Mauritius, Rodrigues & La Réunion Part 2
After three weeks we said goodbye to the main island and flew 560km to Mauritius’ other, much smaller island, Rodrigues. Below: the last view of Mauritius.
Above: The first view of the Rodrigues Lagoon and two of their small coral islands.
Rodrigues is only 18km long and 8km wide and much more laid back, with an authentic charm reminiscent of the 1970’s or 80’s. Its certainly feels like you’ve travelled back 30yrs, with the only reminder that it’s not 1980 being the modern cars on the road.
The island isn’t quite as lush as Mauritius, with most of the forest cleared for agriculture. There are also very few tourists.
With overcast weather predicted in a couple of days we headed directly to the beach.
In our hire car, which is an old utility, we headed for the small coastal town of Saint Francois and there set off on foot along the coast.
We walked 50m through the park to our first view of a Rodrigues beach, which was postcard perfect and better than every beach on Mauritius.
Soon we found our second beach which was also great.
Then a third..
And a fourth..
And so on. Each beach was really nice and all of them out doing the best we’d seen on the main island.
There’s only three resorts on the island and non of them are large. Restaurants are few and far between, so we ate several meals at small local beachside cafes where the food was being cooked on home made BBQs and all of them only had chicken, fish, pork and octopus.
By the end of the week I’d had every variety of octopus on offer, grilled octopus, octopus stew, octopus salad etc.
We spent a couple of days relaxing at the local kite surfing beach and also drove the circumference of the island on one day.
On the overcast and rainy day we walked through Grande Montagne Nature Reserve and saw the island’s only two endemic birds and the Rodrigues Fruit Bat.
Life is slow on the island and our biggest concern each day was getting to the boulangerie to pick up our daily baguette before they sold out.
Eight days is a good amount of time to experience the island. Just about every blog I’ve read on Rodrigues is written by someone that’s spends just one night here, visits a beach, walks through the market and gets on the next plane, usually with a statement like, ‘two days was enough time to explore the island and enjoy the local culture’. Seriously!!!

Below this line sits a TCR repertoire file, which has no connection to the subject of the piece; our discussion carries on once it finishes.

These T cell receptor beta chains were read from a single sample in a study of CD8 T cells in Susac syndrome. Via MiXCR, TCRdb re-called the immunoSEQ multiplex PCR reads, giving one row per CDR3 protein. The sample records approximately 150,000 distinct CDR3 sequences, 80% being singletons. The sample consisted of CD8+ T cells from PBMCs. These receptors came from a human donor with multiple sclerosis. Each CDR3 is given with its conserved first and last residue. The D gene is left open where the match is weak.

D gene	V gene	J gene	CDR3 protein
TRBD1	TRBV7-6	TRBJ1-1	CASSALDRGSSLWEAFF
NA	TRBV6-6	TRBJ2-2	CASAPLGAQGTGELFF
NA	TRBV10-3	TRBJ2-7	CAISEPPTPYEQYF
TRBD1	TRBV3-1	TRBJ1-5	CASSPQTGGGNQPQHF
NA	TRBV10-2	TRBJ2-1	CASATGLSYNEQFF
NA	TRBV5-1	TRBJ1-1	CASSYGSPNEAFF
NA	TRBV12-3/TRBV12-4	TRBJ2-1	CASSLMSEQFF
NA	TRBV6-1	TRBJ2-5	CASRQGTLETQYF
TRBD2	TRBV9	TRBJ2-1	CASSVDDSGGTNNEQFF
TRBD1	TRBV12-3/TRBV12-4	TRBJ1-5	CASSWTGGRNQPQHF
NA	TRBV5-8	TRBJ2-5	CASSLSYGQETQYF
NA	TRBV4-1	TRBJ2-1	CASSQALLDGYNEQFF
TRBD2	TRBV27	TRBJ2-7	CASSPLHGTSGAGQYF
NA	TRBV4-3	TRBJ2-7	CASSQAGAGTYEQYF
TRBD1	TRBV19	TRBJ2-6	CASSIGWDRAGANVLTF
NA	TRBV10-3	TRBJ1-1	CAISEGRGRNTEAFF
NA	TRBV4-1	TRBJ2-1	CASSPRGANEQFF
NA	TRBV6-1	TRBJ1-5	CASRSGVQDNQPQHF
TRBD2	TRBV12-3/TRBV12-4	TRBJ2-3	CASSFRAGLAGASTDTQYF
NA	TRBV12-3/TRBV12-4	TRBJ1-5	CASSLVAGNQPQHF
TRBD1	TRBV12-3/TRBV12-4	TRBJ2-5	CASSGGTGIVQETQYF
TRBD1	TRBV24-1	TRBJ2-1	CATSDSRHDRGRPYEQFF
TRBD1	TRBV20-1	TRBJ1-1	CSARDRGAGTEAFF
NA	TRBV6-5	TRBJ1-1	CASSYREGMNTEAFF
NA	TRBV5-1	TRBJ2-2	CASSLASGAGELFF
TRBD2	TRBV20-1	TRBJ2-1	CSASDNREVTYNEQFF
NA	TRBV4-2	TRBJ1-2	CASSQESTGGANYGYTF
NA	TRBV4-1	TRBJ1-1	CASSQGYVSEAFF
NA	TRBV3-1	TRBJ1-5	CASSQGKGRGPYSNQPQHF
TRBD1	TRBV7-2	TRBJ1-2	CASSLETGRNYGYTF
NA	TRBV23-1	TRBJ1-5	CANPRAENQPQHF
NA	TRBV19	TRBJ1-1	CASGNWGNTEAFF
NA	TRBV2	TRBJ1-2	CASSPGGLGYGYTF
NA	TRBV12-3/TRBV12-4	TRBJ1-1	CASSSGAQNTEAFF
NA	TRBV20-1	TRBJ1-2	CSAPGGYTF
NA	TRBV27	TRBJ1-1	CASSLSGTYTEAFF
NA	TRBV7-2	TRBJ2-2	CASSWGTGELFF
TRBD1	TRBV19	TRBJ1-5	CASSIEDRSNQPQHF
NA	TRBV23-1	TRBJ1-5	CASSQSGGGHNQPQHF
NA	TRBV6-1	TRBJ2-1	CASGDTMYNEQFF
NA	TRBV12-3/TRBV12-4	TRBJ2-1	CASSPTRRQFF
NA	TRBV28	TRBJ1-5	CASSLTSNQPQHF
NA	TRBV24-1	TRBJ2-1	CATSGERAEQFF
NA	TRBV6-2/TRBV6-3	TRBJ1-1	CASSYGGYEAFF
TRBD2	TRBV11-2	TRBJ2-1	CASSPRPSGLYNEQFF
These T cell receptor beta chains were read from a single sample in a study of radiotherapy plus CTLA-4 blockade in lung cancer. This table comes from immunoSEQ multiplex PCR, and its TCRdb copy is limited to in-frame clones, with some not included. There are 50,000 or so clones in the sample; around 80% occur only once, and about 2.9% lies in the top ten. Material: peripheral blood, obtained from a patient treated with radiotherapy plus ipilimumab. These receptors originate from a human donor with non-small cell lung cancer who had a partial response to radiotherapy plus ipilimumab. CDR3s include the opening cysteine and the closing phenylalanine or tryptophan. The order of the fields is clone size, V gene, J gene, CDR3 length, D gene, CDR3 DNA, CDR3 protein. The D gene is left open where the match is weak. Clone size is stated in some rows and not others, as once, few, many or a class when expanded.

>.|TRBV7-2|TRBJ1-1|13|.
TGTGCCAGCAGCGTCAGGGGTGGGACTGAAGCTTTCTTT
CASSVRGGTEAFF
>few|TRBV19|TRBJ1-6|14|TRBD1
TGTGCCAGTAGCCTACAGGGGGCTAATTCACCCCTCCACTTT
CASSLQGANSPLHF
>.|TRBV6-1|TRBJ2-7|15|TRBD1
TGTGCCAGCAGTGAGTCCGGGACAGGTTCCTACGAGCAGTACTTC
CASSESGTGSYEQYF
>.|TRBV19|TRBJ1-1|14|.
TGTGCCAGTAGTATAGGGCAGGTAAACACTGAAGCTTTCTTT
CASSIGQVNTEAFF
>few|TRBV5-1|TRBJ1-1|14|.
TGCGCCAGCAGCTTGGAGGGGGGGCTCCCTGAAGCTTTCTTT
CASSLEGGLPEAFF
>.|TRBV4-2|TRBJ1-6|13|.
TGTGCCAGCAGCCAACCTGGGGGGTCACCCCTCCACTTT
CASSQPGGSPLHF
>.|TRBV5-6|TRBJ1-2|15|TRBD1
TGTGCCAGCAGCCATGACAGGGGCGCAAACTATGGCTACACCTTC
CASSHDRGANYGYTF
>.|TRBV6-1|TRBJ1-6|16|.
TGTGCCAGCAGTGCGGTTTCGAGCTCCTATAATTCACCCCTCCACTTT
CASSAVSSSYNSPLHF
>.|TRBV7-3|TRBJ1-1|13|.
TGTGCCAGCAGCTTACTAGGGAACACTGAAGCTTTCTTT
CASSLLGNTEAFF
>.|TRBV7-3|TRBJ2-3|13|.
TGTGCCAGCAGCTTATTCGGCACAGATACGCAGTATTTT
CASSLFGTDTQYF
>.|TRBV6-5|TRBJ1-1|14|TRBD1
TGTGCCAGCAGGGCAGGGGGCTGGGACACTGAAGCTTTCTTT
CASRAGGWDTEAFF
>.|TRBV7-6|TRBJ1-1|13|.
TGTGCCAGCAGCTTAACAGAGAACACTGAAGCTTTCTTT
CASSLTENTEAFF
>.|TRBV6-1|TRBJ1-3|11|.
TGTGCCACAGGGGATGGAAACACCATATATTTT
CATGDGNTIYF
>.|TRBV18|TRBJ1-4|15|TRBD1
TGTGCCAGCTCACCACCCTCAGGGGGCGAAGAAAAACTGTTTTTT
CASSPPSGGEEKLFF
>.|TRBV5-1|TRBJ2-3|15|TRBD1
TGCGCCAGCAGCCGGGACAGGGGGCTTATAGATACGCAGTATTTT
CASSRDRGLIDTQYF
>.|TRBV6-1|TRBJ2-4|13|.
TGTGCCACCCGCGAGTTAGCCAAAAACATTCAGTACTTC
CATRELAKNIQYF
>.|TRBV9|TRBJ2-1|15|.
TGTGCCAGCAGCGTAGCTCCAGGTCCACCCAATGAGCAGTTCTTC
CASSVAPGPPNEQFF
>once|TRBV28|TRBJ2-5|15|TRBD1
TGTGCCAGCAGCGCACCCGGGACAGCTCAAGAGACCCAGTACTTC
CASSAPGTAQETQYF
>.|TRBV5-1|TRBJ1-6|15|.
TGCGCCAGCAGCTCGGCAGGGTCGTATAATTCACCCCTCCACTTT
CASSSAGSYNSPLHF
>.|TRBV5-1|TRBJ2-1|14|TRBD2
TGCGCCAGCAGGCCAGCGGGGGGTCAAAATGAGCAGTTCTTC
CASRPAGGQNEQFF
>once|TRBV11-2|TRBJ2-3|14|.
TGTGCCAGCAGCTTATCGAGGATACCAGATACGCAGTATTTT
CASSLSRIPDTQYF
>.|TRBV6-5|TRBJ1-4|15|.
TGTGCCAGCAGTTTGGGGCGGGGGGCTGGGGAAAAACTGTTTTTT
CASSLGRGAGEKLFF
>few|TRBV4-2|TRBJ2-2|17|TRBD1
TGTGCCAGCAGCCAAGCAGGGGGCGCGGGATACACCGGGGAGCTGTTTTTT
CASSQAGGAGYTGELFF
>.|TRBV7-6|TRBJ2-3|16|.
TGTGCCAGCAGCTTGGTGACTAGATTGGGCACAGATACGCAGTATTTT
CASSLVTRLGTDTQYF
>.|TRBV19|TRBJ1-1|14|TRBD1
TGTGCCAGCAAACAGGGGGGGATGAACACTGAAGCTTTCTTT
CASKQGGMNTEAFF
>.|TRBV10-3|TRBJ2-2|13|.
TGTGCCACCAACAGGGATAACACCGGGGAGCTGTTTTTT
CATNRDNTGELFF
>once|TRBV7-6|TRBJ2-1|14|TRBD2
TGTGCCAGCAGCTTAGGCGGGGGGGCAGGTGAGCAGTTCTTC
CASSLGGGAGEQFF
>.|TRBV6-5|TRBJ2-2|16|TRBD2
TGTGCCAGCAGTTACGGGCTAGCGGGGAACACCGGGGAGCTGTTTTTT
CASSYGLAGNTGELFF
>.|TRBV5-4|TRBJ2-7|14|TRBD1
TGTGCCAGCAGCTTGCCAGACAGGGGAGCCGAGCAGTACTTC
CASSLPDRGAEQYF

After eight days of deserted beaches it was time for the once a week direct flight to Réunion. We said goodbye to our hosts and snuck though customs and immigration after overstaying our visa by four days and were soon approaching the French territory of La Réunion.
Île de la Réunion
The above map shows the Indian Ocean islands scheduled for three months this year. Réunion, although geographically part of Africa is part of France. After The Seychelles, Madagascar and The Comoros, I’ll be finishing on the other French territory, Mayotte, before heading back into the interior.
We booked a two night stay in the capital Saint Denis to start with, so we could do a walk to a nearby peak. We started early and walked uphill for six hours and then downhill for three. After nine hours on the mountain we arrived home a tad sore. No more hikes for a few days.
Our next stop was the island’s volcano, at the southern end of the island. Fortunately you can drive to the crater rim and walk from there.
We drove through a ‘Martian like’ landscape as the clouds descended.
We drove hundreds of kilometers around and across the island during the following week, visiting waterfalls, coasts, mountains, markets and precipitous valleys. Having just spent a week at the beach and next fortnight on the Seychelles, we decided to skip the beaches and from what we did see, they weren’t very good anyway.
The drive up the mountain to Cilaos was one of the highlights, with 400 bends, steep drops, rock walls, blind corners and one way tunnels. It was straight out of an eposide of Top Gear but unfortunately we had a very underpowered VW Polo which required a good ‘work out’ getting up and back down the mountain. Close to the most fun you can have on the island.
We spent the entire day in Cilaos, wandering the streets, doing a bit of shopping and visiting the odd patisserie. Surrounded by mountains on all sides it’s one of the nicest towns I’ve ever visited.
The most scenic drive we did was on our second last day when we drove to the Cirque of Salazie, once again on winding roads, this time with waterfalls around every corner, including one you have to drive under!
We enjoyed our week, the only disappointing thing is there are just too many people (900,000) and too many cars on a small island.
Tomorrow we head to the Seychelles for two weeks.
Bye for now…